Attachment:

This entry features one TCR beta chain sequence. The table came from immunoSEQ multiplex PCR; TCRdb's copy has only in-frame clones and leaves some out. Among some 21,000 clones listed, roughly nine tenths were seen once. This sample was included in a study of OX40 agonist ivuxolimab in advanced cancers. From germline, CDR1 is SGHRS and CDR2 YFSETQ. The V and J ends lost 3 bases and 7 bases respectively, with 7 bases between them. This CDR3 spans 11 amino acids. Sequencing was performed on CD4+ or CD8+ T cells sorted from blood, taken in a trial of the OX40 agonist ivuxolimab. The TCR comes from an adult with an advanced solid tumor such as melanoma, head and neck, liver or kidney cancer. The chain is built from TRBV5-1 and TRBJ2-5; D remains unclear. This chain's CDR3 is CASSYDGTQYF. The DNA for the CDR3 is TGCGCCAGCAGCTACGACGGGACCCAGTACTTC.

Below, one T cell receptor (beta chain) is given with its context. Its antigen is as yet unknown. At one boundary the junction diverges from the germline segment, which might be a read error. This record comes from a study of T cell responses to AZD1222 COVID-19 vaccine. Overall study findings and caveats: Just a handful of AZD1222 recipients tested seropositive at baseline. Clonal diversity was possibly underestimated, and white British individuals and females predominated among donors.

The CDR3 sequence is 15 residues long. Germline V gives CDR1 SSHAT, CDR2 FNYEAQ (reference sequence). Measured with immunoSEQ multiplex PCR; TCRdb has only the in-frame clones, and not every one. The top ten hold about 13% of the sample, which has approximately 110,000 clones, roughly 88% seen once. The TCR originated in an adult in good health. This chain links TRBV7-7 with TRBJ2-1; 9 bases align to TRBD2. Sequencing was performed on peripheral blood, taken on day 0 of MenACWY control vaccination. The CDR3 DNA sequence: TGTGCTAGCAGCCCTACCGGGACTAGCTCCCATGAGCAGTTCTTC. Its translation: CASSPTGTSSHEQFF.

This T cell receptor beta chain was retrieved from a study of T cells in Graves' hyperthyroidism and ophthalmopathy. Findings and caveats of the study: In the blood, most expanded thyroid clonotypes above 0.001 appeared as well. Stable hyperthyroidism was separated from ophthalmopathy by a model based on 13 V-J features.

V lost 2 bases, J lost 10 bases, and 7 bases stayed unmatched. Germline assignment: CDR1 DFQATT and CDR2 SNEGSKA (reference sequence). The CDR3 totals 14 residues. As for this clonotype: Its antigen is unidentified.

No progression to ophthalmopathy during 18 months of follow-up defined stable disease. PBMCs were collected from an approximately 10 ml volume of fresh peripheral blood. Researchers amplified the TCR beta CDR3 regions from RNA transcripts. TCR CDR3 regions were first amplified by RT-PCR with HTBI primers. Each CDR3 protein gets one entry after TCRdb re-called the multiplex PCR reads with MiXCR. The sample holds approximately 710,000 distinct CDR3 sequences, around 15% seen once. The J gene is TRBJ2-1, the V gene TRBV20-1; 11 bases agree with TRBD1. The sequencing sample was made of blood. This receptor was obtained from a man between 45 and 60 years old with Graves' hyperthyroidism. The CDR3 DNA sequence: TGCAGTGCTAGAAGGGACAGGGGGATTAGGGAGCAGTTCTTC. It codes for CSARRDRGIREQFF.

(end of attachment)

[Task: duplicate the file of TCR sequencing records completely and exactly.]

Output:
This entry features one TCR beta chain sequence. The table came from immunoSEQ multiplex PCR; TCRdb's copy has only in-frame clones and leaves some out. Among some 21,000 clones listed, roughly nine tenths were seen once. This sample was included in a study of OX40 agonist ivuxolimab in advanced cancers. From germline, CDR1 is SGHRS and CDR2 YFSETQ. The V and J ends lost 3 bases and 7 bases respectively, with 7 bases between them. This CDR3 spans 11 amino acids. Sequencing was performed on CD4+ or CD8+ T cells sorted from blood, taken in a trial of the OX40 agonist ivuxolimab. The TCR comes from an adult with an advanced solid tumor such as melanoma, head and neck, liver or kidney cancer. The chain is built from TRBV5-1 and TRBJ2-5; D remains unclear. This chain's CDR3 is CASSYDGTQYF. The DNA for the CDR3 is TGCGCCAGCAGCTACGACGGGACCCAGTACTTC.

Below, one T cell receptor (beta chain) is given with its context. Its antigen is as yet unknown. At one boundary the junction diverges from the germline segment, which might be a read error. This record comes from a study of T cell responses to AZD1222 COVID-19 vaccine. Overall study findings and caveats: Just a handful of AZD1222 recipients tested seropositive at baseline. Clonal diversity was possibly underestimated, and white British individuals and females predominated among donors.

The CDR3 sequence is 15 residues long. Germline V gives CDR1 SSHAT, CDR2 FNYEAQ (reference sequence). Measured with immunoSEQ multiplex PCR; TCRdb has only the in-frame clones, and not every one. The top ten hold about 13% of the sample, which has approximately 110,000 clones, roughly 88% seen once. The TCR originated in an adult in good health. This chain links TRBV7-7 with TRBJ2-1; 9 bases align to TRBD2. Sequencing was performed on peripheral blood, taken on day 0 of MenACWY control vaccination. The CDR3 DNA sequence: TGTGCTAGCAGCCCTACCGGGACTAGCTCCCATGAGCAGTTCTTC. Its translation: CASSPTGTSSHEQFF.

This T cell receptor beta chain was retrieved from a study of T cells in Graves' hyperthyroidism and ophthalmopathy. Findings and caveats of the study: In the blood, most expanded thyroid clonotypes above 0.001 appeared as well. Stable hyperthyroidism was separated from ophthalmopathy by a model based on 13 V-J features.

V lost 2 bases, J lost 10 bases, and 7 bases stayed unmatched. Germline assignment: CDR1 DFQATT and CDR2 SNEGSKA (reference sequence). The CDR3 totals 14 residues. As for this clonotype: Its antigen is unidentified.

No progression to ophthalmopathy during 18 months of follow-up defined stable disease. PBMCs were collected from an approximately 10 ml volume of fresh peripheral blood. Researchers amplified the TCR beta CDR3 regions from RNA transcripts. TCR CDR3 regions were first amplified by RT-PCR with HTBI primers. Each CDR3 protein gets one entry after TCRdb re-called the multiplex PCR reads with MiXCR. The sample holds approximately 710,000 distinct CDR3 sequences, around 15% seen once. The J gene is TRBJ2-1, the V gene TRBV20-1; 11 bases agree with TRBD1. The sequencing sample was made of blood. This receptor was obtained from a man between 45 and 60 years old with Graves' hyperthyroidism. The CDR3 DNA sequence: TGCAGTGCTAGAAGGGACAGGGGGATTAGGGAGCAGTTCTTC. It codes for CSARRDRGIREQFF.